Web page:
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Title: Investigating the gasket function and perforin secretion of the natural killer cell immune synapse
Author: Cartwright, Adam
ISNI:       0000 0004 5349 3793
Awarding Body: Imperial College London
Current Institution: Imperial College London
Date of Award: 2015
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Natural Killer (NK) cells interact with other cells through a structured interface, the immune synapse (IS). A balance of signals controls NK cell activity through ligation of activating and inhibitory receptors. If signaling favours activation, NK cells mediate the directed secretion of cytotoxic mediators, such as perforin (PFN). To test whether the IS also functions as a gasket to extracellular molecules, fluorescently labeled nanometer-scale dextrans of varying sizes were co-incubated with effector-target cell-cell conjugates. Quantitative fluorescence microscopy of synapses revealed that dextrans with hydrodynamic diameters ≥32 nm were excluded from activating synapses, whilst smaller dextrans could enter. Size-dependent exclusion required an intact filamentous actin scaffold, but not continuous reorganisation following synapse formation. Time-lapse microscopy further revealed that the synapse assembles in a zipper-like manner, clearing larger dextran from the synapse. In addition, monoclonal antibodies and low-density lipoproteins were also excluded from the IS, whereas smaller domain antibodies could penetrate. NK cells can lyse more than one target in series. Whilst it is known that, among other proteins, PFN is secreted to lyse diseased cells, the amount of PFN secreted by NK cells is currently unknown. To quantify PFN release following stimulation through NKG2D or CD16, NK cells were plated on protein-coated surfaces that could capture PFN. Quantification using fluorescence microscopy revealed that PFN secretion was analogue, varying with increased ligand density. Simulating serial killing, repeated stimulation decreased the amount of PFN secreted with sequential activation. Unexpectedly, CD16 stimulation following serial NKG2D ligation recovered this decrease in secretion, however a similar recovery was not seen under reciprocal conditions. These data show that the activating IS clears and excludes extracellular molecules, including antibodies, in a size-dependent manner. Further, NK cell PFN secretion is an analogue response that varies with both ligand density and the receptors ligated in series.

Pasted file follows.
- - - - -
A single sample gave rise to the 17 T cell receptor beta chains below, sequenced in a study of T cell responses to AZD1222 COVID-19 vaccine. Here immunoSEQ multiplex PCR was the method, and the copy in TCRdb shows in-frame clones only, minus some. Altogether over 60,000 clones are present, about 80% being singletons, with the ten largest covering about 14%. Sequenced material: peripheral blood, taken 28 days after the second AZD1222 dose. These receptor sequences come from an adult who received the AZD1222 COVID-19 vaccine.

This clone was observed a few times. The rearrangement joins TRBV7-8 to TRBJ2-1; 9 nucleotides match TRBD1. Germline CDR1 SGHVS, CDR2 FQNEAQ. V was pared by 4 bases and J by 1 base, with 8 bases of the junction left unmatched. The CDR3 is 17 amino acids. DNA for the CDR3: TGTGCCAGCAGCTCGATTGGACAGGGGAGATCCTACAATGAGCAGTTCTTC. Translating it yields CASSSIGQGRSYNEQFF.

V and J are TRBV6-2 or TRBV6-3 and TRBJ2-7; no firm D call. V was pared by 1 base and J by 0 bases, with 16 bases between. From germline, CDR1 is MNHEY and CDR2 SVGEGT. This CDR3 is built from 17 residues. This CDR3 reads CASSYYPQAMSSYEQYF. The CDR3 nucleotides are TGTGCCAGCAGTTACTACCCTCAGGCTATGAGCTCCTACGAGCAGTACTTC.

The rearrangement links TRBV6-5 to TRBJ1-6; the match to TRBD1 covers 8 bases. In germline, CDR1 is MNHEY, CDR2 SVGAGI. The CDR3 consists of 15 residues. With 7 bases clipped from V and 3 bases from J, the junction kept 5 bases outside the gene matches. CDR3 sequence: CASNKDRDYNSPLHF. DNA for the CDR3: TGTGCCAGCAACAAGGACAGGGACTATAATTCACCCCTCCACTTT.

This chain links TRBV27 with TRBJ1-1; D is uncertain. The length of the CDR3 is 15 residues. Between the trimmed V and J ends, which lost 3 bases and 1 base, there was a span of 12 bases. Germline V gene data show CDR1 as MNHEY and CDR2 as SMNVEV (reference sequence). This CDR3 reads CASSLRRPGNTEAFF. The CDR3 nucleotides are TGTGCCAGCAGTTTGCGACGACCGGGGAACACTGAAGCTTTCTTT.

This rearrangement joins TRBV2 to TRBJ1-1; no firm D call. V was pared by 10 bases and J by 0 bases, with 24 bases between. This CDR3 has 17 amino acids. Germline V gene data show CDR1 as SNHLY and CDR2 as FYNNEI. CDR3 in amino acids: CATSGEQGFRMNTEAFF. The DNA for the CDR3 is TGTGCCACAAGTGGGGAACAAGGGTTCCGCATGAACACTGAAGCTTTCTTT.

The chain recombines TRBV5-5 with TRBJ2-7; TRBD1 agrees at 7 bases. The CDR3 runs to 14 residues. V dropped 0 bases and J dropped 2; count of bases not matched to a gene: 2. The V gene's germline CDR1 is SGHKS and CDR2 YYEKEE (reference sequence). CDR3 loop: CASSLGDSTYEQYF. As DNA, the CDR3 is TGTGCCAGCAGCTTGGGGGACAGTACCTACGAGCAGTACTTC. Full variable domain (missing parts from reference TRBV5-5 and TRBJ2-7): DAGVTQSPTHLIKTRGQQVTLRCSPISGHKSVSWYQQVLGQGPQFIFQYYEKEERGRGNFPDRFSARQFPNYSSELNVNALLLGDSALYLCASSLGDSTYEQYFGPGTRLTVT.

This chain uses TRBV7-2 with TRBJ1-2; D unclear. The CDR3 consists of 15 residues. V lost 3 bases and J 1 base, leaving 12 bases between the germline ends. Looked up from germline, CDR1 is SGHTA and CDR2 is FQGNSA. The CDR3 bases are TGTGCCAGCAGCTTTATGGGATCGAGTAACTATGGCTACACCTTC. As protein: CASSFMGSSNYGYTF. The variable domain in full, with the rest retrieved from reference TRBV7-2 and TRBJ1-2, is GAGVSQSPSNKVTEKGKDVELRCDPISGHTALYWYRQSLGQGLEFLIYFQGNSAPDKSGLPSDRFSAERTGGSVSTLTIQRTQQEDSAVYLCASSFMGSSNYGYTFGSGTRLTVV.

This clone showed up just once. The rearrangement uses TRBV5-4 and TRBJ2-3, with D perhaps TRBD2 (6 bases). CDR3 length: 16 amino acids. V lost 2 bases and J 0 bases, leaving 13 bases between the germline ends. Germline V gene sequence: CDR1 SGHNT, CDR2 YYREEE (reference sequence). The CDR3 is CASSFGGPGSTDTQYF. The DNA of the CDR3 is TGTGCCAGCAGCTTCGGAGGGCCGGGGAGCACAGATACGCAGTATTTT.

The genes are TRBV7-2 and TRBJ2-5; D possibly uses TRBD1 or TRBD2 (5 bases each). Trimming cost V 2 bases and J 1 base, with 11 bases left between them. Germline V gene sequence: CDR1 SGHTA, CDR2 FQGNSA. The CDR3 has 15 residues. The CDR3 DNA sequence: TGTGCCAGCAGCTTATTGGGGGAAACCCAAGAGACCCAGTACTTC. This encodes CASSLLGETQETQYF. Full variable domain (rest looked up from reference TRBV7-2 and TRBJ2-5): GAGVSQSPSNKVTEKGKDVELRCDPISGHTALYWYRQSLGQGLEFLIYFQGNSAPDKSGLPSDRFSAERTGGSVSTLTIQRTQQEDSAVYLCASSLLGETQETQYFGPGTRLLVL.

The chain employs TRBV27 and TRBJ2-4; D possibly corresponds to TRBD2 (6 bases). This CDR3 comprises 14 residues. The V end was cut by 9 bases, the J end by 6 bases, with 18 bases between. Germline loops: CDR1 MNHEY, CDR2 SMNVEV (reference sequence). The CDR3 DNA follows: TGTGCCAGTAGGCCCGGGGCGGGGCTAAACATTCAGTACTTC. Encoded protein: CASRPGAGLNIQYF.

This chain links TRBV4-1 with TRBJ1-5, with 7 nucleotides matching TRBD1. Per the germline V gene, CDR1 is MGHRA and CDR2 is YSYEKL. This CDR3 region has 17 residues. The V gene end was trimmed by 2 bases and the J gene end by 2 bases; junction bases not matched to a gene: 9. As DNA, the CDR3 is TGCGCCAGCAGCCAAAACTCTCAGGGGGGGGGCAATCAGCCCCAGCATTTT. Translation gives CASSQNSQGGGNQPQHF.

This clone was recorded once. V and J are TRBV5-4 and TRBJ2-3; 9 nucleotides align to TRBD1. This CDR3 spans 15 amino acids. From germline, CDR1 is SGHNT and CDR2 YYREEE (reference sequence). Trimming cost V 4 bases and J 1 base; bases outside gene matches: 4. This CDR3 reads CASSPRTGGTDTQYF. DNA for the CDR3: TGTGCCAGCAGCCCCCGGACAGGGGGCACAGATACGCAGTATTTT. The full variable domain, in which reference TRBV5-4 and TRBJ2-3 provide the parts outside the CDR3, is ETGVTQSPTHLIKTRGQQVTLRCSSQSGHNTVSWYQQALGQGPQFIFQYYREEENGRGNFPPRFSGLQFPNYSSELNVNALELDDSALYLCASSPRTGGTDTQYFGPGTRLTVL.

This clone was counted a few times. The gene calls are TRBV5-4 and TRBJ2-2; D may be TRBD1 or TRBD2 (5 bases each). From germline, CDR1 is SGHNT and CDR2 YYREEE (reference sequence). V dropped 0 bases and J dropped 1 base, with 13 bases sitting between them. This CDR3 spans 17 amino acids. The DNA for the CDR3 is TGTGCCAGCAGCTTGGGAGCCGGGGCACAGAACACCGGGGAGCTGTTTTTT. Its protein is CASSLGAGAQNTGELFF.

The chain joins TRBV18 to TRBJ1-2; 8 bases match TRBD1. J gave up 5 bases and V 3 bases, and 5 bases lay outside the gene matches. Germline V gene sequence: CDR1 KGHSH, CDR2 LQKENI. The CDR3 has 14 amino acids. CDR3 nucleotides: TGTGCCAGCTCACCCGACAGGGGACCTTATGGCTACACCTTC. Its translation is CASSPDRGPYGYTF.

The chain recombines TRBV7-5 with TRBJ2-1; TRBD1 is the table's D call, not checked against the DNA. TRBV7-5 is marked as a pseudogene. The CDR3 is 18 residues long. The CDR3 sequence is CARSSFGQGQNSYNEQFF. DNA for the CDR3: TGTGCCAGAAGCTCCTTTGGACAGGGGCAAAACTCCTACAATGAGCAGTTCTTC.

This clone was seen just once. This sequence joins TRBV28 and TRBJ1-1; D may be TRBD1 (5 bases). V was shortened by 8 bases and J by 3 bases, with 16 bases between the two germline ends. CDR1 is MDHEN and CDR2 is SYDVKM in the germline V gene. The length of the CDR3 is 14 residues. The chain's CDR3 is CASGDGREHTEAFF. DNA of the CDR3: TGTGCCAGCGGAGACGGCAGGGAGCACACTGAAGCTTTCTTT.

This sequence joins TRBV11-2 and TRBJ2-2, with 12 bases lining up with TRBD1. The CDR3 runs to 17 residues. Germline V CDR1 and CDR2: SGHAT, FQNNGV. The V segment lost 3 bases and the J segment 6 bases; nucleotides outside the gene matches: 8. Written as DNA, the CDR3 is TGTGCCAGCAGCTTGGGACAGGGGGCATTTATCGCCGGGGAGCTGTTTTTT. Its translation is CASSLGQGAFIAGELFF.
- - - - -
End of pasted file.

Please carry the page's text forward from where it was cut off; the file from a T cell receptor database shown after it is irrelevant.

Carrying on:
Supervisor: Davis, Daniel Sponsor: Biotechnology and Biological Sciences Research Council ; GlaxoSmithKline
Qualification Name: Thesis (Ph.D.) Qualification Level: Doctoral